Swedish forest owners build world’s first commercial biomethanol plant
Södra, Sweden’s largest forest-owner association, has built the world’s first plant for commercial biomethanol from forest biomass at Södra’s pulp mill in Mönsterås. Over the next few days, a first pilot delivery will go to Emmelev A/S, a customer that will be using biomethanol in its biodiesel production.
Södra decided to invest in a biomethanol production facility in 2017. This initiative shows that Södra is working towards a circular economy, resource-efficiency and being fossil-fuel free.
“It is with pride that we have now started up the first commercial plant in the world for biomethanol. The transition to a bioeconomy means that all raw materials must be used efficiently. Biomethanol is produced from the crude methanol recovered from the manufacturing process at Södra’s pulp mills. It is part of the circular process that already exists in Södra’s mills, in which all parts of forest products are used for the best possible effect. With this step, we are showing the way to a fossil-free society, and it is fully in line with our own strategy for fossil-free transportation by 2030,” said Henrik Brodin, strategic business development manager at Södra.
The investment is also broadening Södra’s product portfolio with a new bioproduct.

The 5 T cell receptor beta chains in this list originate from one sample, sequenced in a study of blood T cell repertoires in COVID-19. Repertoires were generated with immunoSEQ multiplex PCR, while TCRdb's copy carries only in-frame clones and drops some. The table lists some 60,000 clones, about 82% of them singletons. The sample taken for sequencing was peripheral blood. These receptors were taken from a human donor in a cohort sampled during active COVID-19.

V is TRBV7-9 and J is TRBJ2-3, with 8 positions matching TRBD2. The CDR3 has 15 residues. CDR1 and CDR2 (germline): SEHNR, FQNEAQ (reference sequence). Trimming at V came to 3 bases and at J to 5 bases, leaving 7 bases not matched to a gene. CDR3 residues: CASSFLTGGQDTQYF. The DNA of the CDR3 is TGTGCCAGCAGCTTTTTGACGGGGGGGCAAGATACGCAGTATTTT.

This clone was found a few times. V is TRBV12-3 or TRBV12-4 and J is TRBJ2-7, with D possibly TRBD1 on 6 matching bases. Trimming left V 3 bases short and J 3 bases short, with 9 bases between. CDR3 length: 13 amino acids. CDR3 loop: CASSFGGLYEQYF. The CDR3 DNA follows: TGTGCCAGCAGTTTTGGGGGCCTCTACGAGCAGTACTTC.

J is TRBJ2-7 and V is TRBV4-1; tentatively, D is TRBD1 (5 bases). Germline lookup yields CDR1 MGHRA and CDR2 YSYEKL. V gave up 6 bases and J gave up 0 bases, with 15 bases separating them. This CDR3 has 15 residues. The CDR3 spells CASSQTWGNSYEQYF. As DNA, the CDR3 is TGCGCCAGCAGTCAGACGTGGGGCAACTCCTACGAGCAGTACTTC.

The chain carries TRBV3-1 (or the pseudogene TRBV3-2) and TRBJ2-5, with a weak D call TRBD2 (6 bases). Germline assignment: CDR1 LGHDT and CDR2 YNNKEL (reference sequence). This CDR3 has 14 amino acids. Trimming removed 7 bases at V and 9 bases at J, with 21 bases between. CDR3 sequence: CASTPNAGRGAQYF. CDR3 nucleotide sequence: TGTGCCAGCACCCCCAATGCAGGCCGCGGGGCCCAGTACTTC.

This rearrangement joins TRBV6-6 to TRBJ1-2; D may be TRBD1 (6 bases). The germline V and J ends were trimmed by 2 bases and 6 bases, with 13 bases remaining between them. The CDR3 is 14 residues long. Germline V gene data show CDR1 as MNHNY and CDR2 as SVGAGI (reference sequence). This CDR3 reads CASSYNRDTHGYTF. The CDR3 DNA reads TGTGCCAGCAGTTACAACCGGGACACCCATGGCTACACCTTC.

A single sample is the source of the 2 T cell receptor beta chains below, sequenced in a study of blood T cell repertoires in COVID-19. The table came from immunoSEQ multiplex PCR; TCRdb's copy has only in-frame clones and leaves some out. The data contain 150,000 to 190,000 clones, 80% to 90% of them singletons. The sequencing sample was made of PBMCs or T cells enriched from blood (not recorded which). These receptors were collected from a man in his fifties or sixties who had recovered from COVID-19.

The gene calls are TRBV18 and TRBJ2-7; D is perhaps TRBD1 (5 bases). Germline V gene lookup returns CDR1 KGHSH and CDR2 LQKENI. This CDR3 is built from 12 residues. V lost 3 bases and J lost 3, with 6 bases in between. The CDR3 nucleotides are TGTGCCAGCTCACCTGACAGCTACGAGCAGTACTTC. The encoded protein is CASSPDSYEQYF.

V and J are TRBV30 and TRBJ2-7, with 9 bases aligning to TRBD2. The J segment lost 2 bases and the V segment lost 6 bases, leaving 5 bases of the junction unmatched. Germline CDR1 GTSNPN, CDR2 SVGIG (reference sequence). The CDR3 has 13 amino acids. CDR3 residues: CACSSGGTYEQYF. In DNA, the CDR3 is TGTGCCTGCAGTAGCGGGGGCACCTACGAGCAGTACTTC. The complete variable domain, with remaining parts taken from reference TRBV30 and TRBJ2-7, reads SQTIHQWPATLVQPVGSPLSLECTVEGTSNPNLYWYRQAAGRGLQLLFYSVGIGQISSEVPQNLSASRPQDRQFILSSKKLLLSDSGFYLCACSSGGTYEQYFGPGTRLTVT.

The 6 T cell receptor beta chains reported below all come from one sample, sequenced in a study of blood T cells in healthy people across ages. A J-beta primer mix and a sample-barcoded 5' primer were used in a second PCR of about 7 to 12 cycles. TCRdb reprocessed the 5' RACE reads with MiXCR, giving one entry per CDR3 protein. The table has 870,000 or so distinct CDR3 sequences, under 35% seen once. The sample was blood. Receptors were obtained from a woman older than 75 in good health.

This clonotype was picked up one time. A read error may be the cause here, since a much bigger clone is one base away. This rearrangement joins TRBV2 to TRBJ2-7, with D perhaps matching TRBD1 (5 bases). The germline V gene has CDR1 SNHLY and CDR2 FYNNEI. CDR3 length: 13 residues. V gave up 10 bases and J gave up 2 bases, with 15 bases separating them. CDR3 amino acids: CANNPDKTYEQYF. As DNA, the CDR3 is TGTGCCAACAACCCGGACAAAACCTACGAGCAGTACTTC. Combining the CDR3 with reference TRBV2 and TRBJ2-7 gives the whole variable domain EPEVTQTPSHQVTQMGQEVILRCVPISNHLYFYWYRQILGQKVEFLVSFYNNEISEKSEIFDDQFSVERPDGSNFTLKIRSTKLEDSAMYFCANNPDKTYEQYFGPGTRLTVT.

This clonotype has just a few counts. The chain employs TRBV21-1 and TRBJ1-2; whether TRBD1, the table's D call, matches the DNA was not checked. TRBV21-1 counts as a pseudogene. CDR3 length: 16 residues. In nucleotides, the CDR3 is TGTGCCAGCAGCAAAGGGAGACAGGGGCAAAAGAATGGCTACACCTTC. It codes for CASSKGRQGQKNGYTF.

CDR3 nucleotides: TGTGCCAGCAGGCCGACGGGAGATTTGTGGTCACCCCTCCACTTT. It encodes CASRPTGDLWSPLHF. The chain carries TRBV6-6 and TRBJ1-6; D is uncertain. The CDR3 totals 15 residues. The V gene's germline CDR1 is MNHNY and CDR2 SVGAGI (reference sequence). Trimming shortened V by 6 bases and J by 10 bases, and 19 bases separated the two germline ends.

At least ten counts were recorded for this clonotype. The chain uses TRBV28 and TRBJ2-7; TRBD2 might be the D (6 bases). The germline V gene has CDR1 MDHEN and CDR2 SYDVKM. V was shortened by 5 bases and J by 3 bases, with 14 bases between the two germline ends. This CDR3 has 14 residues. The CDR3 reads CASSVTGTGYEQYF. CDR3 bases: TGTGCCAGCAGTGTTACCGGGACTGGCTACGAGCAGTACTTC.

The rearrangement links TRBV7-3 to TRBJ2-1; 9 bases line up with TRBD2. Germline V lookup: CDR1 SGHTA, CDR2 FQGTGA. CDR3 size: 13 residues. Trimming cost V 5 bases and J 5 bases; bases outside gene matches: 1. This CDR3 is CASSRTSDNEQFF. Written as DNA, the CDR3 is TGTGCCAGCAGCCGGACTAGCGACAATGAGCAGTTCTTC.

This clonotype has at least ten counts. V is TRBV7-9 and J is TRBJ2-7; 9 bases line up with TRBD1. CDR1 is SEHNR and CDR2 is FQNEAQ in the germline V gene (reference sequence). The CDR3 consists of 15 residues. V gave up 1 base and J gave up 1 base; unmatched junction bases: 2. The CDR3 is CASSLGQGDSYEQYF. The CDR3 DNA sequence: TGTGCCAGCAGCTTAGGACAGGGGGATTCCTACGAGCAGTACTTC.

“More and more people are realizing why we need to switch to fossil-free alternatives. That’s why it feels so great that we can bring biomethanol to the market as a substitute for fossil methanol in the transport sector as well as a chemical base. Demand for bio-based products is favourable and we have long experience in delivering other bioproducts to the fuel and chemical industries. As we now continue to build on that, it feels particularly gratifying to have made a first pilot delivery to our customer Emmelev A/S. We are now looking forward to continuing the development of the product together with our customers,” said Viktor Odenbrink, sales manager at Södra Cell Bioproducts.
Emmelev A/S is a Danish family-owned agricultural company that has developed large-scale biodiesel production from local canola, but uses fossil methanol as a raw material in production.
“Biodiesel will play a key role in the transition to a fossil-free Denmark and we are very happy that Swedish biomethanol will now be used in production. Our biodiesel will be 100 per cent renewable and based on locally sourced raw materials. Biodiesel produced from Danish canola and Swedish forests can secure fuel supplies for heavy road transport, as well as buses and construction machinery. This will be crucial for a transformation of the energy sector. We emphasize local and regional production and consider Sweden part of our local area, and we have good relationships with Swedish companies. It therefore feels natural to be entering into an agreement with Södra,” said Morten Simonsen, co-owner of Emmelev A/S.